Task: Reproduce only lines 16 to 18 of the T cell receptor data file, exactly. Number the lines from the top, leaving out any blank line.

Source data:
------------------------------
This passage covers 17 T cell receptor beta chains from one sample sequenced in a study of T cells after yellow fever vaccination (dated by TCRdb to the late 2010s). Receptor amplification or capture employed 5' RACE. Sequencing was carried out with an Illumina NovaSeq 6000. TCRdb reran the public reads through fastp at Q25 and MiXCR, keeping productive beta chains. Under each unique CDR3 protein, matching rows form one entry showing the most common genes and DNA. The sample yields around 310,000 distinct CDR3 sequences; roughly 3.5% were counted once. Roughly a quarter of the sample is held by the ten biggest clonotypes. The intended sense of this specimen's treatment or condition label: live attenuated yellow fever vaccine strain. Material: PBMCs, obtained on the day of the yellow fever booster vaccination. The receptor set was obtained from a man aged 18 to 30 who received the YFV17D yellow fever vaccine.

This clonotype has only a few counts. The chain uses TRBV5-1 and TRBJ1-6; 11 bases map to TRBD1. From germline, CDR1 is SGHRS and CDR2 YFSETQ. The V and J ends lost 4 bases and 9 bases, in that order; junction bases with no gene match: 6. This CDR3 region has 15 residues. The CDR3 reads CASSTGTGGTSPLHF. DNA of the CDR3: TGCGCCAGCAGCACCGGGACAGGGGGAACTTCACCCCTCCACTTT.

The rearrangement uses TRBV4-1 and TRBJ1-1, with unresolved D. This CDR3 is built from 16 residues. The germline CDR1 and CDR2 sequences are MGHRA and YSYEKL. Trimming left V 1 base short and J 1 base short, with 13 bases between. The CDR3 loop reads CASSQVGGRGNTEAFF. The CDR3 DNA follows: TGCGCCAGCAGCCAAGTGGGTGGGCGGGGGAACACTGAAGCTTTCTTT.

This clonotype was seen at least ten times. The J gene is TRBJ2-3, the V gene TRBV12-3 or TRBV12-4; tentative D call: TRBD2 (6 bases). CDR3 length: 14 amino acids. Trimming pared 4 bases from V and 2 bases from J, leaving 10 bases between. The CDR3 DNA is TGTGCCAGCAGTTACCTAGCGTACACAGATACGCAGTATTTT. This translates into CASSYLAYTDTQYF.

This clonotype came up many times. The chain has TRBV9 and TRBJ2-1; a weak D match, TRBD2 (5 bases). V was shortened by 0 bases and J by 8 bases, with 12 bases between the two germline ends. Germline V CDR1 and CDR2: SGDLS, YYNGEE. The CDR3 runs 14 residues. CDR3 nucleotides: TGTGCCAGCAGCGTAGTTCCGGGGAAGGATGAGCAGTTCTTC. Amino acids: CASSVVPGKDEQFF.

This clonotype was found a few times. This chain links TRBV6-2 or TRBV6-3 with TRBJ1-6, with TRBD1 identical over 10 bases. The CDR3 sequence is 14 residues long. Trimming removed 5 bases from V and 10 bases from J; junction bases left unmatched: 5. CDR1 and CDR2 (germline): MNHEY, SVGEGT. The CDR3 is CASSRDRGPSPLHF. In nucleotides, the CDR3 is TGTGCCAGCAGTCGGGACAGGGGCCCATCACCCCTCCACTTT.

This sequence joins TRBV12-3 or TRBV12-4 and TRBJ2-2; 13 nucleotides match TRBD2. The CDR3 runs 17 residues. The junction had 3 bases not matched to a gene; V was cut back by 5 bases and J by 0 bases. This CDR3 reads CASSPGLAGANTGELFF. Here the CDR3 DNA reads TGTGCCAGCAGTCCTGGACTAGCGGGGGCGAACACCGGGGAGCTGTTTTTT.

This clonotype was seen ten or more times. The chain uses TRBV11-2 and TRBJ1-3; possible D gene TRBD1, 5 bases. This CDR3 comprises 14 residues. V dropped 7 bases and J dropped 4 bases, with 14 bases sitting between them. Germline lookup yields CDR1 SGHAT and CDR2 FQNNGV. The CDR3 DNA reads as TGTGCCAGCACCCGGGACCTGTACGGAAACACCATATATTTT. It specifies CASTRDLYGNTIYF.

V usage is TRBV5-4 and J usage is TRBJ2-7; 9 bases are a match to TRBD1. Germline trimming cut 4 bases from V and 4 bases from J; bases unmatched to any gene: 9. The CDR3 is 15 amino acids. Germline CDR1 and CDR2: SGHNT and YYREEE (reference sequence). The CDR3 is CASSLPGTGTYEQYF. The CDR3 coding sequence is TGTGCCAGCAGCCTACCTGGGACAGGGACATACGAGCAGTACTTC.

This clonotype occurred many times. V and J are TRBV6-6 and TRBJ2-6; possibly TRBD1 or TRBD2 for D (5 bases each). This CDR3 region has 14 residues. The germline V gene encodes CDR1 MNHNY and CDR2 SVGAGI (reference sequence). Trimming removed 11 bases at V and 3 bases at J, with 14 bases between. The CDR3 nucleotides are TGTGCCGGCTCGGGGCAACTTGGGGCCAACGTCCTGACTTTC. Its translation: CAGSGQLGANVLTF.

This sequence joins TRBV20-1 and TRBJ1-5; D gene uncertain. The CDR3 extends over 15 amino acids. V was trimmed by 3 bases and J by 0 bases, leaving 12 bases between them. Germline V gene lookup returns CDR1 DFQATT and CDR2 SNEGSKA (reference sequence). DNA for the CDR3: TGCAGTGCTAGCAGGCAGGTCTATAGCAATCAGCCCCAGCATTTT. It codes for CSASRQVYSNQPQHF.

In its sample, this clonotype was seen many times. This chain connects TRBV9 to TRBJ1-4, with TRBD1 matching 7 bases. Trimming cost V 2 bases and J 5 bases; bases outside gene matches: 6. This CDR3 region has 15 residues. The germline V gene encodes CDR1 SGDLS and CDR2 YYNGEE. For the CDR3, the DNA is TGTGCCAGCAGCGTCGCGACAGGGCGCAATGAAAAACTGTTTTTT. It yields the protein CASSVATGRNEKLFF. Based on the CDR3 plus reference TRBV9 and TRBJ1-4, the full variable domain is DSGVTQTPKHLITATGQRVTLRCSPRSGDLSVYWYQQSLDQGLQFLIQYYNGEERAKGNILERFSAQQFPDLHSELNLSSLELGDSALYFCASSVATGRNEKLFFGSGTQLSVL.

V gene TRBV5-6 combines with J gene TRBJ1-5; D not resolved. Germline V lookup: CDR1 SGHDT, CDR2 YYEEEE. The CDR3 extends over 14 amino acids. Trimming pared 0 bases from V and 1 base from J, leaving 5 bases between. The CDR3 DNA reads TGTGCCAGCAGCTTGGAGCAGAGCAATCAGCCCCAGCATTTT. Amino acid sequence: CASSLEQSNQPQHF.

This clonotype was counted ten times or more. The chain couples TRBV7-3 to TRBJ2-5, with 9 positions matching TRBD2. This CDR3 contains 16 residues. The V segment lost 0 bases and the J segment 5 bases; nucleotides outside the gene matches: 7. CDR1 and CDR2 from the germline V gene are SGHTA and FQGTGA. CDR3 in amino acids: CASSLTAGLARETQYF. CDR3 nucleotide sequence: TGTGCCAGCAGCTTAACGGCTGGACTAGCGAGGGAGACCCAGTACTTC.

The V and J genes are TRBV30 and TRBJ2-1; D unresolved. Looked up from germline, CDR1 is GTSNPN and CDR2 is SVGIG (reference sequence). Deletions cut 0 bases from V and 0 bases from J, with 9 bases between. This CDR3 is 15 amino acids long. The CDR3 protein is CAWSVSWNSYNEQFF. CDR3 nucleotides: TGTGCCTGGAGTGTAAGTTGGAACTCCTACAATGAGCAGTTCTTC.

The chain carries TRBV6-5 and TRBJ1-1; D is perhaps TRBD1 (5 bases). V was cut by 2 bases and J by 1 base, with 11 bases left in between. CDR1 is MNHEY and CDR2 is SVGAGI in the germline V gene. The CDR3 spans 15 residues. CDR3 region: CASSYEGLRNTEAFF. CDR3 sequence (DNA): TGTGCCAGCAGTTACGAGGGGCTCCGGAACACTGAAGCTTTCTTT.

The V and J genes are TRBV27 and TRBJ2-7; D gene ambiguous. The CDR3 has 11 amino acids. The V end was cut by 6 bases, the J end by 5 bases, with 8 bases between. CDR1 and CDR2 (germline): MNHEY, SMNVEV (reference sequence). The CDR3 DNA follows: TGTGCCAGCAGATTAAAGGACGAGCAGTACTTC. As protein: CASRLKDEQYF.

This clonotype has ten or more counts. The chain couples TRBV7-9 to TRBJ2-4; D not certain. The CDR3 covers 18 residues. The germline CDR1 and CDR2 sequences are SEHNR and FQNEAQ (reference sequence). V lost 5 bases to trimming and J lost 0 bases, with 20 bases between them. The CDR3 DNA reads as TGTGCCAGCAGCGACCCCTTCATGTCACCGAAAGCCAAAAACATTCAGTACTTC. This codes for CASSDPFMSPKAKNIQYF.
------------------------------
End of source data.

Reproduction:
The chain carries TRBV6-5 and TRBJ1-1; D is perhaps TRBD1 (5 bases). V was cut by 2 bases and J by 1 base, with 11 bases left in between. CDR1 is MNHEY and CDR2 is SVGAGI in the germline V gene. The CDR3 spans 15 residues. CDR3 region: CASSYEGLRNTEAFF. CDR3 sequence (DNA): TGTGCCAGCAGTTACGAGGGGCTCCGGAACACTGAAGCTTTCTTT.

The V and J genes are TRBV27 and TRBJ2-7; D gene ambiguous. The CDR3 has 11 amino acids. The V end was cut by 6 bases, the J end by 5 bases, with 8 bases between. CDR1 and CDR2 (germline): MNHEY, SMNVEV (reference sequence). The CDR3 DNA follows: TGTGCCAGCAGATTAAAGGACGAGCAGTACTTC. As protein: CASRLKDEQYF.

This clonotype has ten or more counts. The chain couples TRBV7-9 to TRBJ2-4; D not certain. The CDR3 covers 18 residues. The germline CDR1 and CDR2 sequences are SEHNR and FQNEAQ (reference sequence). V lost 5 bases to trimming and J lost 0 bases, with 20 bases between them. The CDR3 DNA reads as TGTGCCAGCAGCGACCCCTTCATGTCACCGAAAGCCAAAAACATTCAGTACTTC. This codes for CASSDPFMSPKAKNIQYF.